Launched in 1954, the 250 T featured a lighter and more compact Colombo-designed 3-liter V12 in place of its Europa predecessor’s Lampredi unit. The 250GT chassis followed Ferrari’s established practice, being a multi-tubular frame tied together by oval main tubes, however, the independent front suspension now employed coil springs instead of the transverse-leaf type. A four-speed, all-synchromesh gearbox transmitted power to the live rear axle, while braking was looked after by hydraulic drums all round. Late in 1959, disc brakes were added and a four-speed plus overdrive gearbox was added the following year.
The 250GT provided the basis for the first four-seater Ferrari, the 250GTE 2+2. The 250GTE was intended to extend Ferrari’s appeal to a sector of the market that was already contested by its rivals Aston Martin and Maserati. It debuted in the summer of 1960 and became the most commercially successful Ferrari of its day.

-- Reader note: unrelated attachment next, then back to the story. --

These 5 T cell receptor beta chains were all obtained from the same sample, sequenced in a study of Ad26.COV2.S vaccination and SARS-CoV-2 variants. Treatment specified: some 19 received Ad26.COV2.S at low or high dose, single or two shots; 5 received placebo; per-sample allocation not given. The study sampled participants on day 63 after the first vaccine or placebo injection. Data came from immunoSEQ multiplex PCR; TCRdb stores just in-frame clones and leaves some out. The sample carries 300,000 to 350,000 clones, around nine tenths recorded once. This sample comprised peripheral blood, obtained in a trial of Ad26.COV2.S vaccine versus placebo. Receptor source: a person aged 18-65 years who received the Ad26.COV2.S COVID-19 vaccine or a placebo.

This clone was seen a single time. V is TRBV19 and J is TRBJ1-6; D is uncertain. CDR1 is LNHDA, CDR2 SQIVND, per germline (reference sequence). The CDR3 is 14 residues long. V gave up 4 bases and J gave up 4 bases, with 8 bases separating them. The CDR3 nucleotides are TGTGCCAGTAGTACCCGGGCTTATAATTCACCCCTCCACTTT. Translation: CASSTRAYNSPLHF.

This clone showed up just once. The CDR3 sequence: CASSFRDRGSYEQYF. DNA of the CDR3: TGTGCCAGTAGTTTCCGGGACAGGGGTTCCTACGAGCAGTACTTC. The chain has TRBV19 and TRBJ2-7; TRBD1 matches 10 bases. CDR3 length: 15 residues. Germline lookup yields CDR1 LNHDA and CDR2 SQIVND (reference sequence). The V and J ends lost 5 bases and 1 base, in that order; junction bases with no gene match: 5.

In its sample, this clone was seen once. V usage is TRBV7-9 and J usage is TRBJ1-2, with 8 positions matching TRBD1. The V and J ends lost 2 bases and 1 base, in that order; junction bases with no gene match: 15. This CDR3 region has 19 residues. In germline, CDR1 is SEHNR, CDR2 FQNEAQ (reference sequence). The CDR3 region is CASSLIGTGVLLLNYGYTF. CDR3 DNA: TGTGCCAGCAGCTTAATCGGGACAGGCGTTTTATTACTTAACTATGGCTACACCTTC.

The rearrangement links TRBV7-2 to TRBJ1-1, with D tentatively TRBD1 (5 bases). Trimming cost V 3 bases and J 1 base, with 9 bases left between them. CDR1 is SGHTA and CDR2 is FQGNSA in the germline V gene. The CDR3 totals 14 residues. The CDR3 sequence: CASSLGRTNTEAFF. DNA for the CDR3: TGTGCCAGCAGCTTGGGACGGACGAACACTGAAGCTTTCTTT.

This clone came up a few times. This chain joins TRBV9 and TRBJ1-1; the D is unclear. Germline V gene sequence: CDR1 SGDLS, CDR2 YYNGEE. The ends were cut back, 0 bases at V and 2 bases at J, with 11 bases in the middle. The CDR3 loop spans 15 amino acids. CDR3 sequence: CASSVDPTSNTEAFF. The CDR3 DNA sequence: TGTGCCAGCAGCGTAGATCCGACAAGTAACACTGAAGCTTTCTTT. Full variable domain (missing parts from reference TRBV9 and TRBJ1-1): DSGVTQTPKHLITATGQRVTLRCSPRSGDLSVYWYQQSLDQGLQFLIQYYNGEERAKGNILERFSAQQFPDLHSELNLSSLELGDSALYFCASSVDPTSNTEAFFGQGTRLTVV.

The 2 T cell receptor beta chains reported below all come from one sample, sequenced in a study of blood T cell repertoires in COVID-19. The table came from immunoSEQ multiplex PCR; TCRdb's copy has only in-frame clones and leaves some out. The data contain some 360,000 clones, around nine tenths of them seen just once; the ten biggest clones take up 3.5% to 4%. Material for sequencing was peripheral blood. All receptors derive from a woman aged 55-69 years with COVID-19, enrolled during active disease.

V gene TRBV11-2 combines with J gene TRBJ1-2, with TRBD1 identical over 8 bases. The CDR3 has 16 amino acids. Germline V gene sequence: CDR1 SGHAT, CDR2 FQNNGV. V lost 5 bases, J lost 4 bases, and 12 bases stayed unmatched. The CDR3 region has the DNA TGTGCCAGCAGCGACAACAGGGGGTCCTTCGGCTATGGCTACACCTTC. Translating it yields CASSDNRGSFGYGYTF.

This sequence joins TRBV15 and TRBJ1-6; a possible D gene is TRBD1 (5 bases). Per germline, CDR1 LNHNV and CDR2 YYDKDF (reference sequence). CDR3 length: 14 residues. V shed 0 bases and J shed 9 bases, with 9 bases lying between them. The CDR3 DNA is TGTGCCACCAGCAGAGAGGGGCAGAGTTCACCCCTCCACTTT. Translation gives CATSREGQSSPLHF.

Pininfarina’s challenge had been to produce a 2+2 without sacrificing the 250’s elegant good looks or sporting demeanor, and the master carrozzier succeeded brilliantly with the GTE. By moving the engine, gearbox, and steering gear forward and the fuel tank back, sufficient room was created for two occasional rear-seat passengers within the 250GT’s 2,600-mm wheelbase. The type 128E outside-plug engine’s 240 bhp insured that there was no reduction in performance despite the inevitable gain in weight.
A wonderful provenance accompanies the 250GTE pictured here and still retains its black California license plates. It was refinished several years ago and is currently red with a tan interior. This 250GTE comes with numerous receipts testifying to the quality of its care and maintenance.